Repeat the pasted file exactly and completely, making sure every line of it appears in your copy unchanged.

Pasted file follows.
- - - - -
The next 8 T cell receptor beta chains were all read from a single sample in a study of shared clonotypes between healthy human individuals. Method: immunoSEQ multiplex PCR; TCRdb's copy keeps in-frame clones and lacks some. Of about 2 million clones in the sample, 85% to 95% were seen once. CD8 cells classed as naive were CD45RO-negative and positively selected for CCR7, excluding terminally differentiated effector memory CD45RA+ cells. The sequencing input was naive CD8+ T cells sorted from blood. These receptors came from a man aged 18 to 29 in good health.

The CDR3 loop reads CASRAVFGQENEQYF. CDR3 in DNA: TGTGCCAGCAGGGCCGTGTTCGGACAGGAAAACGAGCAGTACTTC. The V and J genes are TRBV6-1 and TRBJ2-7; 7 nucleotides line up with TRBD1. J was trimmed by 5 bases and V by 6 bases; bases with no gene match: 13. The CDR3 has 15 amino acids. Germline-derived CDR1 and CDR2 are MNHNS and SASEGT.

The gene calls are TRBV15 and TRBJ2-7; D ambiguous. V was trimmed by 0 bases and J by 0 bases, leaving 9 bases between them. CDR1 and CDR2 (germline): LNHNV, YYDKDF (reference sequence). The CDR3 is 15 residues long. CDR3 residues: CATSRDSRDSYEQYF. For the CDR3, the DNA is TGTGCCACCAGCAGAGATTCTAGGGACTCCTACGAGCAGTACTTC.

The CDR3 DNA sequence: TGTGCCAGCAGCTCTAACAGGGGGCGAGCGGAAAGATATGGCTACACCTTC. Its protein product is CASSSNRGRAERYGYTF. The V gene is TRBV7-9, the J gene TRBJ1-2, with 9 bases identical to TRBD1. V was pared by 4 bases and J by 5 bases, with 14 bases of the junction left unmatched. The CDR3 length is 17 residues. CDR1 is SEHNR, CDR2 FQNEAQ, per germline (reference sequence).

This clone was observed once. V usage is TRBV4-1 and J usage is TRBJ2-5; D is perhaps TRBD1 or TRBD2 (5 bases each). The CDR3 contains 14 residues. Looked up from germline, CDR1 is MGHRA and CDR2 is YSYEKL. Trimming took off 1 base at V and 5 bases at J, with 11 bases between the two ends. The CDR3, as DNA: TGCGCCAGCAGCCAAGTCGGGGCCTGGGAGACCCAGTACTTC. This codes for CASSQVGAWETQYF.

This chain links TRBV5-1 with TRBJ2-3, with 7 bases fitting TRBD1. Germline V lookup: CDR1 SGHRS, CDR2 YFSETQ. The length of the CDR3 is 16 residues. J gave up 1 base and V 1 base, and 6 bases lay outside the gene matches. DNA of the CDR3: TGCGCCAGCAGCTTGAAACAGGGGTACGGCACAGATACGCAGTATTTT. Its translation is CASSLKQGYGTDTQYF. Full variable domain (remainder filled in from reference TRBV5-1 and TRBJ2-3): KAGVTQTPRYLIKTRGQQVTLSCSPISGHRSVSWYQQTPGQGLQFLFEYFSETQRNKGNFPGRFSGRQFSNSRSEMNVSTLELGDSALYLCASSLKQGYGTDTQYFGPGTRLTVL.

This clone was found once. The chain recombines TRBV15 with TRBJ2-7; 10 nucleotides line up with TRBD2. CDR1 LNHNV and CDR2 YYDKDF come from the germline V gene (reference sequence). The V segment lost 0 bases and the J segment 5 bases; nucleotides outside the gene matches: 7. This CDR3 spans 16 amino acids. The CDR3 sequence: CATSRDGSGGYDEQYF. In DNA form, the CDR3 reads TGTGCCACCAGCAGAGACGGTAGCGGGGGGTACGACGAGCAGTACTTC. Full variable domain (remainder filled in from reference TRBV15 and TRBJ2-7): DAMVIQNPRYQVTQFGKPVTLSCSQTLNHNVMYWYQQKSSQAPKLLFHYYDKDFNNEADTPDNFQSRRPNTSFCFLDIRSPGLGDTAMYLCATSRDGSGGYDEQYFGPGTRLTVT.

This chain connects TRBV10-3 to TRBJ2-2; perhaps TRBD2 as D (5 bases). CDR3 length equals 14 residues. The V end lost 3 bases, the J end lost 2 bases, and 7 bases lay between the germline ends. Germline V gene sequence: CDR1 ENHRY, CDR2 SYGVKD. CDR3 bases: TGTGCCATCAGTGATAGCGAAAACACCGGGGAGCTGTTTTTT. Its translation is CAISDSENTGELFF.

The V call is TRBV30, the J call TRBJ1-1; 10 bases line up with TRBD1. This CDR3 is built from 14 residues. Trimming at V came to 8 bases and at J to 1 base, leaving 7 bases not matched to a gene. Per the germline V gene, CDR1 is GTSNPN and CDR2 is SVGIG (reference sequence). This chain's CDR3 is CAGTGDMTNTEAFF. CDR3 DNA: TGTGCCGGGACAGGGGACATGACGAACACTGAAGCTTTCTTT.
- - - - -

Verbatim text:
The next 8 T cell receptor beta chains were all read from a single sample in a study of shared clonotypes between healthy human individuals. Method: immunoSEQ multiplex PCR; TCRdb's copy keeps in-frame clones and lacks some. Of about 2 million clones in the sample, 85% to 95% were seen once. CD8 cells classed as naive were CD45RO-negative and positively selected for CCR7, excluding terminally differentiated effector memory CD45RA+ cells. The sequencing input was naive CD8+ T cells sorted from blood. These receptors came from a man aged 18 to 29 in good health.

The CDR3 loop reads CASRAVFGQENEQYF. CDR3 in DNA: TGTGCCAGCAGGGCCGTGTTCGGACAGGAAAACGAGCAGTACTTC. The V and J genes are TRBV6-1 and TRBJ2-7; 7 nucleotides line up with TRBD1. J was trimmed by 5 bases and V by 6 bases; bases with no gene match: 13. The CDR3 has 15 amino acids. Germline-derived CDR1 and CDR2 are MNHNS and SASEGT.

The gene calls are TRBV15 and TRBJ2-7; D ambiguous. V was trimmed by 0 bases and J by 0 bases, leaving 9 bases between them. CDR1 and CDR2 (germline): LNHNV, YYDKDF (reference sequence). The CDR3 is 15 residues long. CDR3 residues: CATSRDSRDSYEQYF. For the CDR3, the DNA is TGTGCCACCAGCAGAGATTCTAGGGACTCCTACGAGCAGTACTTC.

The CDR3 DNA sequence: TGTGCCAGCAGCTCTAACAGGGGGCGAGCGGAAAGATATGGCTACACCTTC. Its protein product is CASSSNRGRAERYGYTF. The V gene is TRBV7-9, the J gene TRBJ1-2, with 9 bases identical to TRBD1. V was pared by 4 bases and J by 5 bases, with 14 bases of the junction left unmatched. The CDR3 length is 17 residues. CDR1 is SEHNR, CDR2 FQNEAQ, per germline (reference sequence).

This clone was observed once. V usage is TRBV4-1 and J usage is TRBJ2-5; D is perhaps TRBD1 or TRBD2 (5 bases each). The CDR3 contains 14 residues. Looked up from germline, CDR1 is MGHRA and CDR2 is YSYEKL. Trimming took off 1 base at V and 5 bases at J, with 11 bases between the two ends. The CDR3, as DNA: TGCGCCAGCAGCCAAGTCGGGGCCTGGGAGACCCAGTACTTC. This codes for CASSQVGAWETQYF.

This chain links TRBV5-1 with TRBJ2-3, with 7 bases fitting TRBD1. Germline V lookup: CDR1 SGHRS, CDR2 YFSETQ. The length of the CDR3 is 16 residues. J gave up 1 base and V 1 base, and 6 bases lay outside the gene matches. DNA of the CDR3: TGCGCCAGCAGCTTGAAACAGGGGTACGGCACAGATACGCAGTATTTT. Its translation is CASSLKQGYGTDTQYF. Full variable domain (remainder filled in from reference TRBV5-1 and TRBJ2-3): KAGVTQTPRYLIKTRGQQVTLSCSPISGHRSVSWYQQTPGQGLQFLFEYFSETQRNKGNFPGRFSGRQFSNSRSEMNVSTLELGDSALYLCASSLKQGYGTDTQYFGPGTRLTVL.

This clone was found once. The chain recombines TRBV15 with TRBJ2-7; 10 nucleotides line up with TRBD2. CDR1 LNHNV and CDR2 YYDKDF come from the germline V gene (reference sequence). The V segment lost 0 bases and the J segment 5 bases; nucleotides outside the gene matches: 7. This CDR3 spans 16 amino acids. The CDR3 sequence: CATSRDGSGGYDEQYF. In DNA form, the CDR3 reads TGTGCCACCAGCAGAGACGGTAGCGGGGGGTACGACGAGCAGTACTTC. Full variable domain (remainder filled in from reference TRBV15 and TRBJ2-7): DAMVIQNPRYQVTQFGKPVTLSCSQTLNHNVMYWYQQKSSQAPKLLFHYYDKDFNNEADTPDNFQSRRPNTSFCFLDIRSPGLGDTAMYLCATSRDGSGGYDEQYFGPGTRLTVT.

This chain connects TRBV10-3 to TRBJ2-2; perhaps TRBD2 as D (5 bases). CDR3 length equals 14 residues. The V end lost 3 bases, the J end lost 2 bases, and 7 bases lay between the germline ends. Germline V gene sequence: CDR1 ENHRY, CDR2 SYGVKD. CDR3 bases: TGTGCCATCAGTGATAGCGAAAACACCGGGGAGCTGTTTTTT. Its translation is CAISDSENTGELFF.

The V call is TRBV30, the J call TRBJ1-1; 10 bases line up with TRBD1. This CDR3 is built from 14 residues. Trimming at V came to 8 bases and at J to 1 base, leaving 7 bases not matched to a gene. Per the germline V gene, CDR1 is GTSNPN and CDR2 is SVGIG (reference sequence). This chain's CDR3 is CAGTGDMTNTEAFF. CDR3 DNA: TGTGCCGGGACAGGGGACATGACGAACACTGAAGCTTTCTTT.